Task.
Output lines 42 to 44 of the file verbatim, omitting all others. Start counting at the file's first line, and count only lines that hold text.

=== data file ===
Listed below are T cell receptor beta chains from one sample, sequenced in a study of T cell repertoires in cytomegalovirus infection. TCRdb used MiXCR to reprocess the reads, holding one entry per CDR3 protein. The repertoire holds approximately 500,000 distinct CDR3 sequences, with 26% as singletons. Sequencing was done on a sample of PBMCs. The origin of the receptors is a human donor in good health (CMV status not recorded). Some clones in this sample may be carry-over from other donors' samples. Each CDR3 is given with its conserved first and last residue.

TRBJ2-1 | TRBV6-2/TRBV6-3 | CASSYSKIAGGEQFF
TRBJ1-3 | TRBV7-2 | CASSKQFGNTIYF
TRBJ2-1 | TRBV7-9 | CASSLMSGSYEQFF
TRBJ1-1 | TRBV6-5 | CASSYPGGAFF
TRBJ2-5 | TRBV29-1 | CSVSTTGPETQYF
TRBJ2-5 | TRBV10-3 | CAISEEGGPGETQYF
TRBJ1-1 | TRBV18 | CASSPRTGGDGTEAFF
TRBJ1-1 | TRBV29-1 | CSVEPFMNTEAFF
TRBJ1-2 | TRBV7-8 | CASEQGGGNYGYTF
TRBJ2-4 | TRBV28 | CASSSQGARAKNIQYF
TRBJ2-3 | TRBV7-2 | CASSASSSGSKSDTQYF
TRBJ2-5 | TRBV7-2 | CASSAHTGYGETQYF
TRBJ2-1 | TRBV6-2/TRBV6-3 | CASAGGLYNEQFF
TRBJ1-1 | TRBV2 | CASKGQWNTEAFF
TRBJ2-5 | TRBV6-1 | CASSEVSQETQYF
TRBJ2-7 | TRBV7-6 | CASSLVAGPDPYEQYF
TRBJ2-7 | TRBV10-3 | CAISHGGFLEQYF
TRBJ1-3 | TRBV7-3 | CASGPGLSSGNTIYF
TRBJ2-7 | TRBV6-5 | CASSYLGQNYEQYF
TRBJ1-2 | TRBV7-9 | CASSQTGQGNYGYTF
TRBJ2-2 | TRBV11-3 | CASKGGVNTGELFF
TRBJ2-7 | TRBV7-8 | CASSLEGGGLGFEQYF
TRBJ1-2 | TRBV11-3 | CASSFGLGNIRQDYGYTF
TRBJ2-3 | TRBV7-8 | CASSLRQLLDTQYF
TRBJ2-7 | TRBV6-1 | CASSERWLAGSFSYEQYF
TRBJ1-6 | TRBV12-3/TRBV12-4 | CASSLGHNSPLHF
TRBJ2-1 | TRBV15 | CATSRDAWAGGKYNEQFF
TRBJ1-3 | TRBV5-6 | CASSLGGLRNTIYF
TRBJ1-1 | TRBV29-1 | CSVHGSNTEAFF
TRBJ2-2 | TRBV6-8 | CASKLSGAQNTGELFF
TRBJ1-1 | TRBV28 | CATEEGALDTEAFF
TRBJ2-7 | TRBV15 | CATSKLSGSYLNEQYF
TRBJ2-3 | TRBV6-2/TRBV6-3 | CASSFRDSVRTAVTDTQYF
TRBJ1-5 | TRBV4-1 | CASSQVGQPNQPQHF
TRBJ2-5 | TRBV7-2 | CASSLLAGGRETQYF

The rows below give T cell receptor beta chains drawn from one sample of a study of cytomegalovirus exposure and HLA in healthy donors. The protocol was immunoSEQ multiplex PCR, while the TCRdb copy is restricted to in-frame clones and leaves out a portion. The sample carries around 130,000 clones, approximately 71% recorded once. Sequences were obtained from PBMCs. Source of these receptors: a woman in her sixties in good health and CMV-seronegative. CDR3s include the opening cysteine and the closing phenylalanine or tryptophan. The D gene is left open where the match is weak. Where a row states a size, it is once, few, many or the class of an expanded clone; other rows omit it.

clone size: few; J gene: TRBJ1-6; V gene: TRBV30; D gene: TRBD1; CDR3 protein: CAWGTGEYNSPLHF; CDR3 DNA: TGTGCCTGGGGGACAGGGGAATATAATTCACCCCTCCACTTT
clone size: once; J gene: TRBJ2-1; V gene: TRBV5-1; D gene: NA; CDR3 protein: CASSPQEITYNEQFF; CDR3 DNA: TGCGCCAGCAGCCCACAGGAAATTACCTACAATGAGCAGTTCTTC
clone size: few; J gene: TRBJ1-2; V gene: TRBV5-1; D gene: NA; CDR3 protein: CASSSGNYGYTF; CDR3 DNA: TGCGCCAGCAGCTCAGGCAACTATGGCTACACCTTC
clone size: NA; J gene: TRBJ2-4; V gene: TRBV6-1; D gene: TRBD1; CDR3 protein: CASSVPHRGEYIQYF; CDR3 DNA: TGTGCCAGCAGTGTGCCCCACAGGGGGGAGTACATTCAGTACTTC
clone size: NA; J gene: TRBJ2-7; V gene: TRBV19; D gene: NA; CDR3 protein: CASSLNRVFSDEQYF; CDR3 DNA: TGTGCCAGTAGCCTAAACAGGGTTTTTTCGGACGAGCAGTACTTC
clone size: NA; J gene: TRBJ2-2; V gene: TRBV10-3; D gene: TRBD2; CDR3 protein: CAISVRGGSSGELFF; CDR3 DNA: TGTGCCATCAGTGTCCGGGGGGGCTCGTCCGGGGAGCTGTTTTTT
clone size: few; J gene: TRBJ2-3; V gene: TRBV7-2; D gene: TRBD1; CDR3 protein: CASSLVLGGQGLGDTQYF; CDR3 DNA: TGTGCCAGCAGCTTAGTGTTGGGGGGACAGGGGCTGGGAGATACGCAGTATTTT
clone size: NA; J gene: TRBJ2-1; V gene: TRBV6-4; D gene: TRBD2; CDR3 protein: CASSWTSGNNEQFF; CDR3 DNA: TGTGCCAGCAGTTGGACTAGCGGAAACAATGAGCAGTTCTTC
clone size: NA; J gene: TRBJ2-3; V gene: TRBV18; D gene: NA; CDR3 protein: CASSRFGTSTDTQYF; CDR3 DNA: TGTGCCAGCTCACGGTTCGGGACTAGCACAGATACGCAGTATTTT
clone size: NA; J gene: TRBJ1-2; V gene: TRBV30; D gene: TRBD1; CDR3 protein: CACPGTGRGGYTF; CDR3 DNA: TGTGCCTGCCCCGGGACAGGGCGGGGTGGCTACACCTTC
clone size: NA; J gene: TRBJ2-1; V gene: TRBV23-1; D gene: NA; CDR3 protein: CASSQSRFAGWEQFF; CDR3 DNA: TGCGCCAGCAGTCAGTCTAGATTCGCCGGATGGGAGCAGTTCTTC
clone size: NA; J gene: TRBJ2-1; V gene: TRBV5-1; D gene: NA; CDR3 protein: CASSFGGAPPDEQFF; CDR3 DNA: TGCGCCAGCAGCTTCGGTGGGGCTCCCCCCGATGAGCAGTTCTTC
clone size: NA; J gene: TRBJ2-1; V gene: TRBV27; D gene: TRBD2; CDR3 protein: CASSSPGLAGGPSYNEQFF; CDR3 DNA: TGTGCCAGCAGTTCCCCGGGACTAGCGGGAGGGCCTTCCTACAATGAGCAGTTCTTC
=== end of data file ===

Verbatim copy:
clone size: NA; J gene: TRBJ2-7; V gene: TRBV19; D gene: NA; CDR3 protein: CASSLNRVFSDEQYF; CDR3 DNA: TGTGCCAGTAGCCTAAACAGGGTTTTTTCGGACGAGCAGTACTTC
clone size: NA; J gene: TRBJ2-2; V gene: TRBV10-3; D gene: TRBD2; CDR3 protein: CAISVRGGSSGELFF; CDR3 DNA: TGTGCCATCAGTGTCCGGGGGGGCTCGTCCGGGGAGCTGTTTTTT
clone size: few; J gene: TRBJ2-3; V gene: TRBV7-2; D gene: TRBD1; CDR3 protein: CASSLVLGGQGLGDTQYF; CDR3 DNA: TGTGCCAGCAGCTTAGTGTTGGGGGGACAGGGGCTGGGAGATACGCAGTATTTT